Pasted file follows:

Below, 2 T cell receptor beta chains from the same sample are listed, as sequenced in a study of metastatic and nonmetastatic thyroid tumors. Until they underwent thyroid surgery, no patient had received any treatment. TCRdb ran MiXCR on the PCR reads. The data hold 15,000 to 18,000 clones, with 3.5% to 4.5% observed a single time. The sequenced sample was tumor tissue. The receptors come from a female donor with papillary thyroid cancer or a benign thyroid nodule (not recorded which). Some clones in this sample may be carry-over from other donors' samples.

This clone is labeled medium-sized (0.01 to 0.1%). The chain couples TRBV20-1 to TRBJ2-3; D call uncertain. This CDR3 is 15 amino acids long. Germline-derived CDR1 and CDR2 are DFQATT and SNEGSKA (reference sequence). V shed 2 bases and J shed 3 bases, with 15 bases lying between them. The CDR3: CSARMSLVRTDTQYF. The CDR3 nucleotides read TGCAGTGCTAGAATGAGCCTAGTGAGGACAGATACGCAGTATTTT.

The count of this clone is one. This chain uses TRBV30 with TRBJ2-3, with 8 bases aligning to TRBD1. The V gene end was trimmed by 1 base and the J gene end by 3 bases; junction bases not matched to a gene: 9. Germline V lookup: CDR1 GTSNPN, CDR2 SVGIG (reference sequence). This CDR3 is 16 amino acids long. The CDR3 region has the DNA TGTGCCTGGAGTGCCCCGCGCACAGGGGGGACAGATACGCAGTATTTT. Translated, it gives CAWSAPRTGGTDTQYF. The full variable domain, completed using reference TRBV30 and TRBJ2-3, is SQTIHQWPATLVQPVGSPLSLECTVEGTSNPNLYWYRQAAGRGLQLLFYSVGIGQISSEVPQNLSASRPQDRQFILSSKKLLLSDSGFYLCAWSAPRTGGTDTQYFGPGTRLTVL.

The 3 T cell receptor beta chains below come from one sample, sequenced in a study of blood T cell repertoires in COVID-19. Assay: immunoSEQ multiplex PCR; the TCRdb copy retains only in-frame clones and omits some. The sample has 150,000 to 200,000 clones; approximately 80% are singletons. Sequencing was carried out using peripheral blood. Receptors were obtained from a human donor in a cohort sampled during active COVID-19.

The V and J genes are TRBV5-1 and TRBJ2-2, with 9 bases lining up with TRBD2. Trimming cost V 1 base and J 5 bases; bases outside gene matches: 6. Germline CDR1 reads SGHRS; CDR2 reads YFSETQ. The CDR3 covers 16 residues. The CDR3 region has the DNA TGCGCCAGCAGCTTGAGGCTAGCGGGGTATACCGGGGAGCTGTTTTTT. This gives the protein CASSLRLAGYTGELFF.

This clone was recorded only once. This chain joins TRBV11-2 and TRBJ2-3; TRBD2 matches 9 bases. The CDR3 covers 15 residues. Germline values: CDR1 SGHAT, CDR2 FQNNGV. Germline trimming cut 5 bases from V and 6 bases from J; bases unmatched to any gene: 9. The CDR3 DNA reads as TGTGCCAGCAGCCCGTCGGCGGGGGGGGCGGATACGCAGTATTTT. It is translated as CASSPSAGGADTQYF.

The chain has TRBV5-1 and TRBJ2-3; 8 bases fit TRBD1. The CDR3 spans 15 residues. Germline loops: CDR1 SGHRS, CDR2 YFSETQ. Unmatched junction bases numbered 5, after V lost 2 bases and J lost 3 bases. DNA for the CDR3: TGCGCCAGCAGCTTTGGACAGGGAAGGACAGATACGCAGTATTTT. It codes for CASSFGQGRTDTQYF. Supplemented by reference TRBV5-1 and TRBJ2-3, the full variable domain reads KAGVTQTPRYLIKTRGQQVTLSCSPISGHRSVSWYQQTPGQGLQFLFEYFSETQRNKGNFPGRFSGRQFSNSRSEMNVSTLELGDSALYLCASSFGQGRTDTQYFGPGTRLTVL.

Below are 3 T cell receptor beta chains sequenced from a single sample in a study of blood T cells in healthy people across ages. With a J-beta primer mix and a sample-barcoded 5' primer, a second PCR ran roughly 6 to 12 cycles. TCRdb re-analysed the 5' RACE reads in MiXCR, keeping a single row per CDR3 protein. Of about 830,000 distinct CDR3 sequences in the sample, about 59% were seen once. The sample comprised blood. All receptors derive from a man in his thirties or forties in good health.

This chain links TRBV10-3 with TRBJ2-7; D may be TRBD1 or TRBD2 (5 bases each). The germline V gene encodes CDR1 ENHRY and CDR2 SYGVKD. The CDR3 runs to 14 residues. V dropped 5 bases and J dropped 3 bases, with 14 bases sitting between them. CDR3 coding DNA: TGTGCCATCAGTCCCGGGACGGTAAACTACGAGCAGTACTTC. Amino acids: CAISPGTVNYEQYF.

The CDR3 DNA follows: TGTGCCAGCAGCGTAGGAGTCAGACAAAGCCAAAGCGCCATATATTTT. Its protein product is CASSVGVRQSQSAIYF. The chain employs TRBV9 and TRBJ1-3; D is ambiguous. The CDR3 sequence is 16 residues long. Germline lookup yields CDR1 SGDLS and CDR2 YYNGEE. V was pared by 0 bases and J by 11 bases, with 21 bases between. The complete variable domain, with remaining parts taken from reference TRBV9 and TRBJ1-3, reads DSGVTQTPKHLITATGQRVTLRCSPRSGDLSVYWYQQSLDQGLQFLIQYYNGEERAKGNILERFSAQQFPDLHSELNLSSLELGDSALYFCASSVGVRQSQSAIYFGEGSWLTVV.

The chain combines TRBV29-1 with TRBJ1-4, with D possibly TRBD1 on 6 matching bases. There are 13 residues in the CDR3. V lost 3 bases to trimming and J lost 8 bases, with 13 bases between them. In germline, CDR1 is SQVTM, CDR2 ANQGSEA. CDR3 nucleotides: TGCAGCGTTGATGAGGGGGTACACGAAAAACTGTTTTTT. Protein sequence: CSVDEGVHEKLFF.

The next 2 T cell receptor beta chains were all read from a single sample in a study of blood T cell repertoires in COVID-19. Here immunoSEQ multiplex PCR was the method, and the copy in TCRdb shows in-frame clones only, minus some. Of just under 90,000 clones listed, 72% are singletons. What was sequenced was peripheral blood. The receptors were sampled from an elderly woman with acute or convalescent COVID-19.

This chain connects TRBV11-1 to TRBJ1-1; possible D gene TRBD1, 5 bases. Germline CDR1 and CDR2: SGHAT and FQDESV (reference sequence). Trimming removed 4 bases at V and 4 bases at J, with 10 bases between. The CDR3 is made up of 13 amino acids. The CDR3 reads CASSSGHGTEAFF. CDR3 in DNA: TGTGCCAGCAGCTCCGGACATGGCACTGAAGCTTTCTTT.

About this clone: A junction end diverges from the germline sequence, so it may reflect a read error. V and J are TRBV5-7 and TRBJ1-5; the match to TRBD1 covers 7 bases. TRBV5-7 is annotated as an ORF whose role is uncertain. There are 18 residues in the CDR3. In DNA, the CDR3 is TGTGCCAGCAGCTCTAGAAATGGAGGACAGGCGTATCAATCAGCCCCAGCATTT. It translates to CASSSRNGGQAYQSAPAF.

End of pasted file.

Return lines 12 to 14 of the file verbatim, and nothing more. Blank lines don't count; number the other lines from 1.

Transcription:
The next 2 T cell receptor beta chains were all read from a single sample in a study of blood T cell repertoires in COVID-19. Here immunoSEQ multiplex PCR was the method, and the copy in TCRdb shows in-frame clones only, minus some. Of just under 90,000 clones listed, 72% are singletons. What was sequenced was peripheral blood. The receptors were sampled from an elderly woman with acute or convalescent COVID-19.

This chain connects TRBV11-1 to TRBJ1-1; possible D gene TRBD1, 5 bases. Germline CDR1 and CDR2: SGHAT and FQDESV (reference sequence). Trimming removed 4 bases at V and 4 bases at J, with 10 bases between. The CDR3 is made up of 13 amino acids. The CDR3 reads CASSSGHGTEAFF. CDR3 in DNA: TGTGCCAGCAGCTCCGGACATGGCACTGAAGCTTTCTTT.

About this clone: A junction end diverges from the germline sequence, so it may reflect a read error. V and J are TRBV5-7 and TRBJ1-5; the match to TRBD1 covers 7 bases. TRBV5-7 is annotated as an ORF whose role is uncertain. There are 18 residues in the CDR3. In DNA, the CDR3 is TGTGCCAGCAGCTCTAGAAATGGAGGACAGGCGTATCAATCAGCCCCAGCATTT. It translates to CASSSRNGGQAYQSAPAF.